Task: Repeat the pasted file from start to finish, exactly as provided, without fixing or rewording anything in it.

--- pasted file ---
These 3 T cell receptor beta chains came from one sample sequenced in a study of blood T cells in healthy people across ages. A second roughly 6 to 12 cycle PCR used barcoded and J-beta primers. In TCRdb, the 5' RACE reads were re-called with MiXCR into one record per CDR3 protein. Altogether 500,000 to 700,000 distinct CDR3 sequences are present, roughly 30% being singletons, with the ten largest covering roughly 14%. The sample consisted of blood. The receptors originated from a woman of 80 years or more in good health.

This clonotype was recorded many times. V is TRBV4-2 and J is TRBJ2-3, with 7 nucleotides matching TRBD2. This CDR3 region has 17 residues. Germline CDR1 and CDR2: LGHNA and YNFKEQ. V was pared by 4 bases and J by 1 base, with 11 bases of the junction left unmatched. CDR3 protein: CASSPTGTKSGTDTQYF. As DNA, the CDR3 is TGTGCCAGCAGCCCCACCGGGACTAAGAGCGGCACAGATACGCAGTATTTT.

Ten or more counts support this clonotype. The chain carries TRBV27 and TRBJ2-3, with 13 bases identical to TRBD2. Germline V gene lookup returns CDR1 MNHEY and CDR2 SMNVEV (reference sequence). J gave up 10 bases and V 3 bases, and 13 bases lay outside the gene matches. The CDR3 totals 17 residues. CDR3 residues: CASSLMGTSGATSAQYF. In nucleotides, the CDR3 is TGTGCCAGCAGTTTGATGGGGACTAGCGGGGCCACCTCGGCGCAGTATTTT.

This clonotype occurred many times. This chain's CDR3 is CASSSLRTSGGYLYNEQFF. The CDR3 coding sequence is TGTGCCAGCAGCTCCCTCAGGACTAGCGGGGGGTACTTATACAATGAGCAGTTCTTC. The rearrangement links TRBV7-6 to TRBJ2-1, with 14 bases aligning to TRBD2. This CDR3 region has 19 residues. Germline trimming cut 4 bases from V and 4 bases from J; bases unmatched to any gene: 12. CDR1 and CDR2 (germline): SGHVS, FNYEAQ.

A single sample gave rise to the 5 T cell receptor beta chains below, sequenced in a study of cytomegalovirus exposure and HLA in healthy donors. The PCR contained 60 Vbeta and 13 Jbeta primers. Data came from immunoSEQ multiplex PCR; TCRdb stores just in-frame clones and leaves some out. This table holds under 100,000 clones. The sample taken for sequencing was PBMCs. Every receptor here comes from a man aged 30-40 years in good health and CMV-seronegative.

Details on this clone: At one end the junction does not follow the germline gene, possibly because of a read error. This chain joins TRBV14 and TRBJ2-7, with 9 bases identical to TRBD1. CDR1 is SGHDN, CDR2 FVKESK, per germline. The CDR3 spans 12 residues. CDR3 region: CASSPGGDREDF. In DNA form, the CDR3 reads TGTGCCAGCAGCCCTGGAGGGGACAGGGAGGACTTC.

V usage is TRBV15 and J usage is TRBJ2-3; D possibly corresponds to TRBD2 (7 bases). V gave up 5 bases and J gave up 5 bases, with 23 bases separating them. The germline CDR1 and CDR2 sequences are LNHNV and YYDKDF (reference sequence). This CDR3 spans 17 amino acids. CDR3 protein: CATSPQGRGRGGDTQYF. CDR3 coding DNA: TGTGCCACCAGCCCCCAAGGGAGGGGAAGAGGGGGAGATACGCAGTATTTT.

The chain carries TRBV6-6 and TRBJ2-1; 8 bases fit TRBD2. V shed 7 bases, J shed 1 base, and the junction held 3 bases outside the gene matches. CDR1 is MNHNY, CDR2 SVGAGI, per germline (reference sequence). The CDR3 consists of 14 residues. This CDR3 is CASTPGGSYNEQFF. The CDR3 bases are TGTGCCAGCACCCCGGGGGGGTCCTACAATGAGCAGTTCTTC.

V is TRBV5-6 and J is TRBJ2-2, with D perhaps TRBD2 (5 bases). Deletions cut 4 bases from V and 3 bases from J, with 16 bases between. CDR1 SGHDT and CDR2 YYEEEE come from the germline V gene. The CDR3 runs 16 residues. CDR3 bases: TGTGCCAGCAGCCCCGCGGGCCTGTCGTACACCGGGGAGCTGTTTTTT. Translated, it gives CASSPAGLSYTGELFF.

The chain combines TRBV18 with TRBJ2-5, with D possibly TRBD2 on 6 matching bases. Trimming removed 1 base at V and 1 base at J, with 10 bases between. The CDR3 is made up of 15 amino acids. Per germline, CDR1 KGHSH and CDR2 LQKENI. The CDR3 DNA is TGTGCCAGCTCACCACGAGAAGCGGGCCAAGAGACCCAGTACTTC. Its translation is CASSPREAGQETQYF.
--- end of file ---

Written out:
These 3 T cell receptor beta chains came from one sample sequenced in a study of blood T cells in healthy people across ages. A second roughly 6 to 12 cycle PCR used barcoded and J-beta primers. In TCRdb, the 5' RACE reads were re-called with MiXCR into one record per CDR3 protein. Altogether 500,000 to 700,000 distinct CDR3 sequences are present, roughly 30% being singletons, with the ten largest covering roughly 14%. The sample consisted of blood. The receptors originated from a woman of 80 years or more in good health.

This clonotype was recorded many times. V is TRBV4-2 and J is TRBJ2-3, with 7 nucleotides matching TRBD2. This CDR3 region has 17 residues. Germline CDR1 and CDR2: LGHNA and YNFKEQ. V was pared by 4 bases and J by 1 base, with 11 bases of the junction left unmatched. CDR3 protein: CASSPTGTKSGTDTQYF. As DNA, the CDR3 is TGTGCCAGCAGCCCCACCGGGACTAAGAGCGGCACAGATACGCAGTATTTT.

Ten or more counts support this clonotype. The chain carries TRBV27 and TRBJ2-3, with 13 bases identical to TRBD2. Germline V gene lookup returns CDR1 MNHEY and CDR2 SMNVEV (reference sequence). J gave up 10 bases and V 3 bases, and 13 bases lay outside the gene matches. The CDR3 totals 17 residues. CDR3 residues: CASSLMGTSGATSAQYF. In nucleotides, the CDR3 is TGTGCCAGCAGTTTGATGGGGACTAGCGGGGCCACCTCGGCGCAGTATTTT.

This clonotype occurred many times. This chain's CDR3 is CASSSLRTSGGYLYNEQFF. The CDR3 coding sequence is TGTGCCAGCAGCTCCCTCAGGACTAGCGGGGGGTACTTATACAATGAGCAGTTCTTC. The rearrangement links TRBV7-6 to TRBJ2-1, with 14 bases aligning to TRBD2. This CDR3 region has 19 residues. Germline trimming cut 4 bases from V and 4 bases from J; bases unmatched to any gene: 12. CDR1 and CDR2 (germline): SGHVS, FNYEAQ.

A single sample gave rise to the 5 T cell receptor beta chains below, sequenced in a study of cytomegalovirus exposure and HLA in healthy donors. The PCR contained 60 Vbeta and 13 Jbeta primers. Data came from immunoSEQ multiplex PCR; TCRdb stores just in-frame clones and leaves some out. This table holds under 100,000 clones. The sample taken for sequencing was PBMCs. Every receptor here comes from a man aged 30-40 years in good health and CMV-seronegative.

Details on this clone: At one end the junction does not follow the germline gene, possibly because of a read error. This chain joins TRBV14 and TRBJ2-7, with 9 bases identical to TRBD1. CDR1 is SGHDN, CDR2 FVKESK, per germline. The CDR3 spans 12 residues. CDR3 region: CASSPGGDREDF. In DNA form, the CDR3 reads TGTGCCAGCAGCCCTGGAGGGGACAGGGAGGACTTC.

V usage is TRBV15 and J usage is TRBJ2-3; D possibly corresponds to TRBD2 (7 bases). V gave up 5 bases and J gave up 5 bases, with 23 bases separating them. The germline CDR1 and CDR2 sequences are LNHNV and YYDKDF (reference sequence). This CDR3 spans 17 amino acids. CDR3 protein: CATSPQGRGRGGDTQYF. CDR3 coding DNA: TGTGCCACCAGCCCCCAAGGGAGGGGAAGAGGGGGAGATACGCAGTATTTT.

The chain carries TRBV6-6 and TRBJ2-1; 8 bases fit TRBD2. V shed 7 bases, J shed 1 base, and the junction held 3 bases outside the gene matches. CDR1 is MNHNY, CDR2 SVGAGI, per germline (reference sequence). The CDR3 consists of 14 residues. This CDR3 is CASTPGGSYNEQFF. The CDR3 bases are TGTGCCAGCACCCCGGGGGGGTCCTACAATGAGCAGTTCTTC.

V is TRBV5-6 and J is TRBJ2-2, with D perhaps TRBD2 (5 bases). Deletions cut 4 bases from V and 3 bases from J, with 16 bases between. CDR1 SGHDT and CDR2 YYEEEE come from the germline V gene. The CDR3 runs 16 residues. CDR3 bases: TGTGCCAGCAGCCCCGCGGGCCTGTCGTACACCGGGGAGCTGTTTTTT. Translated, it gives CASSPAGLSYTGELFF.

The chain combines TRBV18 with TRBJ2-5, with D possibly TRBD2 on 6 matching bases. Trimming removed 1 base at V and 1 base at J, with 10 bases between. The CDR3 is made up of 15 amino acids. Per germline, CDR1 KGHSH and CDR2 LQKENI. The CDR3 DNA is TGTGCCAGCTCACCACGAGAAGCGGGCCAAGAGACCCAGTACTTC. Its translation is CASSPREAGQETQYF.